It's moody and long and rewarding.
Blade Runner 2049
Director: Denis Villeneuve (Arrival)
Screenplay: Hampton Fancher (Blade Runner), Michael Green (Logan), based on Philip Dick novel Do Androids Dream of Electric Sheep?
Cast: Ryan Gosling (La La Land), Harrison Ford (Raiders of the Lost Ark)
Runtime: 2 hr 43 min
by John DeSando
“I did your job once. I was good at it.” Rick Deckard (Harrison Ford) to K (Ryan Gosling)
My review will be short today given the printed request handed to each critic before the preview of Blade Runner 2049, the sequel to the Ridley Scott sci-fi classic. Denis Villeneuve, also director of Arrival, asked us to refrain from revealing major plot points and to approach the review as the audience would without knowing what would happen.
I’m all for minimalism about plotting in reviews, so this request is a no-brainer for me. However, I wonder if the director has looked at the trailers to see how much plot has been spilled so far. Oh, well, he has a sturdy science fiction sequel to the iconic Blade Runner, and it co-stars Harrison Ford, who adds grit to his youthful turn in 1982. Based on the Philip Dick novel Do Android’s Dream of Electric Sheep? this sequel is moodier, headier, and darker than the first. All good.
Stone-faced K, an LAPD cop 30 years after the 2019 original setting, is a taciturn blade runner whose job is to track down old replicants (near-human androids) in order to eliminate their danger. The oldest and wisest is Rick (Ford), a master evader for 30 years. K’s pursuit of Rick would please Dr. Freud. That’s it folks for plot, though I wouldn’t mind a call from the director so I could tell him how much I enjoyed his Arrival and Prisoners, both artworks with philosophy and humanity .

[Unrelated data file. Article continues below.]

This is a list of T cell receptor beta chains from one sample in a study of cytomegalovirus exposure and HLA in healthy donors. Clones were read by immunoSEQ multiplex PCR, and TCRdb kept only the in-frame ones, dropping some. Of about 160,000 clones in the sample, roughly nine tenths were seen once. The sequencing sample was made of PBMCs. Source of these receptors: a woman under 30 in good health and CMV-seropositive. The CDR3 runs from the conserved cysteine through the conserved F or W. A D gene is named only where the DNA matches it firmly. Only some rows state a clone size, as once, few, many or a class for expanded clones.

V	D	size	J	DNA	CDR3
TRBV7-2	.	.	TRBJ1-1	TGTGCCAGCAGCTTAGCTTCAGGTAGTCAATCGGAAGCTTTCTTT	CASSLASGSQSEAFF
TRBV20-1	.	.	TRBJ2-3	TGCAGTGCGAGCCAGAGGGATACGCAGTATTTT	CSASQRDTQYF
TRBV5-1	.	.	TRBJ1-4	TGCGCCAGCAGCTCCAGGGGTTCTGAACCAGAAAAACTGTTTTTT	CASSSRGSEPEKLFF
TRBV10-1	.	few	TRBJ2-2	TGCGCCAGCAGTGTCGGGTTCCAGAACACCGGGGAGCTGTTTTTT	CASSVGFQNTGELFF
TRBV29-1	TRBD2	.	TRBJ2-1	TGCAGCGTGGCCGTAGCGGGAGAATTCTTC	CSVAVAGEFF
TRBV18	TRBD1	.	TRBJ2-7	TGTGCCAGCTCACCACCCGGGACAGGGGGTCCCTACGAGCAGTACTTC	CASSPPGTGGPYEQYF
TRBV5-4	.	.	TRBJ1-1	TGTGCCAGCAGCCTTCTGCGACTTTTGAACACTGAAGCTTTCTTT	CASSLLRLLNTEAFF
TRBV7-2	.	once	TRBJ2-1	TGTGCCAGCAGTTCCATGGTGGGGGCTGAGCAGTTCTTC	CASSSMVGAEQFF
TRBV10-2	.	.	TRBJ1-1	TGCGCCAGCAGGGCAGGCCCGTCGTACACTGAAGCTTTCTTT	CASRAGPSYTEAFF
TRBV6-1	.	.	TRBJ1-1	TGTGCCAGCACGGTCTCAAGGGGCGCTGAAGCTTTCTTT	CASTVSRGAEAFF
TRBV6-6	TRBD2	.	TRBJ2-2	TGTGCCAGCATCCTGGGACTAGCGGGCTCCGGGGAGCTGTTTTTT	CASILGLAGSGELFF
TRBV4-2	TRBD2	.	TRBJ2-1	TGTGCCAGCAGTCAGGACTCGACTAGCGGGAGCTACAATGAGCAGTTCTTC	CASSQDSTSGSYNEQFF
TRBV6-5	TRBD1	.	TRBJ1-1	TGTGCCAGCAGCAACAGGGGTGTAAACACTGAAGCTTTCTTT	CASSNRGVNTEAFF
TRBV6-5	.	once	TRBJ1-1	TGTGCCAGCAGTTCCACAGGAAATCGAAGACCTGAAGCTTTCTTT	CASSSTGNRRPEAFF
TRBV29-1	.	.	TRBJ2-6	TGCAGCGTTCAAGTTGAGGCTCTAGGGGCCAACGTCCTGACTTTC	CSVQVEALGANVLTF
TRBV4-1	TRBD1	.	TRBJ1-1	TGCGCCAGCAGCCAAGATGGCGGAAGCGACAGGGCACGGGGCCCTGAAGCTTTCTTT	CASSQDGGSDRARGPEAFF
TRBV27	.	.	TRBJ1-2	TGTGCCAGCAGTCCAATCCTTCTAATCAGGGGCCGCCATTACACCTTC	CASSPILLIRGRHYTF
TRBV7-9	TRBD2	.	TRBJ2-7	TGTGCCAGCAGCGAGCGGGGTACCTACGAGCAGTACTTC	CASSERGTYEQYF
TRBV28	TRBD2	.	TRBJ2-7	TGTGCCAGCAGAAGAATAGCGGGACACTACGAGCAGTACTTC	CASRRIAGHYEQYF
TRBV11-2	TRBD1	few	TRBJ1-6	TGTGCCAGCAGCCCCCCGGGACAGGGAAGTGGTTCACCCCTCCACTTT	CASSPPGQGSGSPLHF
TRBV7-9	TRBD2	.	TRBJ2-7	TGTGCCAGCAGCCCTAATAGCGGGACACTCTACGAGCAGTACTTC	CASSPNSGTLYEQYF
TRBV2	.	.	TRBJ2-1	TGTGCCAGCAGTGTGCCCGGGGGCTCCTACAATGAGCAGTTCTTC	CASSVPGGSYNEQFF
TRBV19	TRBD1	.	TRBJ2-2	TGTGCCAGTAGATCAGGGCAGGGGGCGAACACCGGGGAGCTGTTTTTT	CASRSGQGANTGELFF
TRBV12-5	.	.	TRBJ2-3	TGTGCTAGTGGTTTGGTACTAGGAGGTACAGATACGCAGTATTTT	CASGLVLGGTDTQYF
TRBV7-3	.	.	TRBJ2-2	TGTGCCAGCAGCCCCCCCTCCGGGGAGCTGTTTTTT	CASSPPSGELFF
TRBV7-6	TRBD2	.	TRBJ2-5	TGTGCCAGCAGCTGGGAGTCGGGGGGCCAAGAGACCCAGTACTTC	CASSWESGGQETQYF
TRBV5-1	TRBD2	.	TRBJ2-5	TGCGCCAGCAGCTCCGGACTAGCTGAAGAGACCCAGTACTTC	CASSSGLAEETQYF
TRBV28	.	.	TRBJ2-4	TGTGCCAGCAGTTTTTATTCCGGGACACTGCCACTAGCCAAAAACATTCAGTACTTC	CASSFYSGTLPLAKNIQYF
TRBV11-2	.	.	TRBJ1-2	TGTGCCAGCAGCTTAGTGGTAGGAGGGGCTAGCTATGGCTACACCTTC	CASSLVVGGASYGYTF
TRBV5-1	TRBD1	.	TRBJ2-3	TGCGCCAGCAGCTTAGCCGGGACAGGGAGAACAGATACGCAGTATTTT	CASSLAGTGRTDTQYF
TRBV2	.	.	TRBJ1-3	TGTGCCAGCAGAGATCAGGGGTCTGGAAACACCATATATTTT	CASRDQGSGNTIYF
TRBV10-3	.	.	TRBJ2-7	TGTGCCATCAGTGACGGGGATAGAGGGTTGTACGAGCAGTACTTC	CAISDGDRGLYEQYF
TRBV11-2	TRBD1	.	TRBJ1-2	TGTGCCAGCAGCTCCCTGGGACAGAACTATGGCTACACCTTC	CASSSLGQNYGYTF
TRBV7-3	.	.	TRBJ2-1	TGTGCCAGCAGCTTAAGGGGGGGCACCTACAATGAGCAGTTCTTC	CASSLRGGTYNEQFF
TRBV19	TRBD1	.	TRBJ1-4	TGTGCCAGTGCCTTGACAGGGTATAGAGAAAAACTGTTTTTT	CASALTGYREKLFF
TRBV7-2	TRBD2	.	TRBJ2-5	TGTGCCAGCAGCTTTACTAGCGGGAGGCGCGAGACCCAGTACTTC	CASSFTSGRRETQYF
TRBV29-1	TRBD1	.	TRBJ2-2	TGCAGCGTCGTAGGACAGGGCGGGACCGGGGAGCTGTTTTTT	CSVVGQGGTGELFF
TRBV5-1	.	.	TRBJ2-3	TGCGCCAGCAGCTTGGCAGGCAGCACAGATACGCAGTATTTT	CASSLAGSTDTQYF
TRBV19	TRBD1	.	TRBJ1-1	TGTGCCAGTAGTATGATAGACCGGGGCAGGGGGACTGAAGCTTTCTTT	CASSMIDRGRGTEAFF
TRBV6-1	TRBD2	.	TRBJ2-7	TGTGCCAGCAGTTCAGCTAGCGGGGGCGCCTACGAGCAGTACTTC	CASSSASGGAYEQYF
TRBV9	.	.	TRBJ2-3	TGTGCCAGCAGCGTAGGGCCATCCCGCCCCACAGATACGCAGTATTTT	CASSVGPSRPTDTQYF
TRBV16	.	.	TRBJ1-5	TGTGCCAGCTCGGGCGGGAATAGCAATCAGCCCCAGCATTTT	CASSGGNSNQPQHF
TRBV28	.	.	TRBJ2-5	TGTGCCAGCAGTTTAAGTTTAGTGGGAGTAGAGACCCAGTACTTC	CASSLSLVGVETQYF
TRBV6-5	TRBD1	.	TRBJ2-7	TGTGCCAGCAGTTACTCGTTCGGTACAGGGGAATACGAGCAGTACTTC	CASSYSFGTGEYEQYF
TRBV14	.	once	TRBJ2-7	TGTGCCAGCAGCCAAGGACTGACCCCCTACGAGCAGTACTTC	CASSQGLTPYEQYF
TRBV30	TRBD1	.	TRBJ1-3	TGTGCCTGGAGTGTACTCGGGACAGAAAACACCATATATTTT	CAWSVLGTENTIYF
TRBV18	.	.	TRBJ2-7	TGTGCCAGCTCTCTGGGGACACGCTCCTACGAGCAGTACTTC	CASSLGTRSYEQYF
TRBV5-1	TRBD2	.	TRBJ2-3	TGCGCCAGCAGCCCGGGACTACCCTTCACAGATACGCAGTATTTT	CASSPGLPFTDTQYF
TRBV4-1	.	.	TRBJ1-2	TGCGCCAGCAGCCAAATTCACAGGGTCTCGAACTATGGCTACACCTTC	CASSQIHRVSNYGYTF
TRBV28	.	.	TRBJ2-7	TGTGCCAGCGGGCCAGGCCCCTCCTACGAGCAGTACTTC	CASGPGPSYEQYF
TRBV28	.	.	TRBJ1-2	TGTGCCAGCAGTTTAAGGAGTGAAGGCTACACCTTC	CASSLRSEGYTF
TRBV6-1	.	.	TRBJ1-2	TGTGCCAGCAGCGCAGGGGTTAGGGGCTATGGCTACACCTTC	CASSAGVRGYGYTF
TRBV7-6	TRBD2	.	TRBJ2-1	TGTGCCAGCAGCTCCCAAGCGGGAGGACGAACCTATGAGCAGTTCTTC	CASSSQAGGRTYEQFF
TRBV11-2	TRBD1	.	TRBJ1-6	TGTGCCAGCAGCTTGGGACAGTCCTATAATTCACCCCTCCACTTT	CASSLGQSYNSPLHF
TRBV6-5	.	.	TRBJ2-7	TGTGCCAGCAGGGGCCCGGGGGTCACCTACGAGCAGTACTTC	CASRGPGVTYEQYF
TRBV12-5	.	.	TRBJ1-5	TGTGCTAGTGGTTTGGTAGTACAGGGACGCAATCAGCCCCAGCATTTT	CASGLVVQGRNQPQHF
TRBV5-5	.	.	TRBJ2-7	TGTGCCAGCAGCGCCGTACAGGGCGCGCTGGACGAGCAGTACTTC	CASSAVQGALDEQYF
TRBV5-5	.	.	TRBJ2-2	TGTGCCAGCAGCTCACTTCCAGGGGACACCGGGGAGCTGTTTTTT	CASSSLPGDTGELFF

Blade Runner 2049 is a brilliant, challenging sci-fi with more intellectual content than action. I’m usually negative about the abundance of action in contemporary American films, but here, under the influence of a more reflective producer, Ridley Scott (the original director), the filmmakers seem concerned with magnifying the plot, to hell with action. Besides, the basic sci-fi theme of droids seeking to be human is preserved here, albeit multiple other themes preside as well.
Cinematographer Roger Deakins makes sure to provide the surreal, dark, and gloomy ambience that guarantees a brooding story. Signs along the highway are in multiple languages such as Japanese and Hindi while references to Her, AI, and Dark Knight are carefully placed. Benjamin Wallfisch and Hans Zimmer provide the cacophony of the junkyard future. It all works despite the wretched state of the future California.
The incomparable CGI challenges James Cameron’s realistic, surrealistic worlds. Villeneuve’s success with Sicario promised this dark world, and he delivers. At 2h 43 min you still won't doze; you just may not be able to figure it all out in that one screening.
“Nothing beside remains. Round the decay
Of that colossal Wreck, boundless and bare
The lone and level sands stretch far away.” Ozymandias by Shelley
John DeSando, a Los Angeles Press Club first-place winner for National Entertainment Journalism, hosts WCBE’s It’s Movie Time and co-hosts Cinema Classics. Contact him at JDeSando@Columbus.rr.com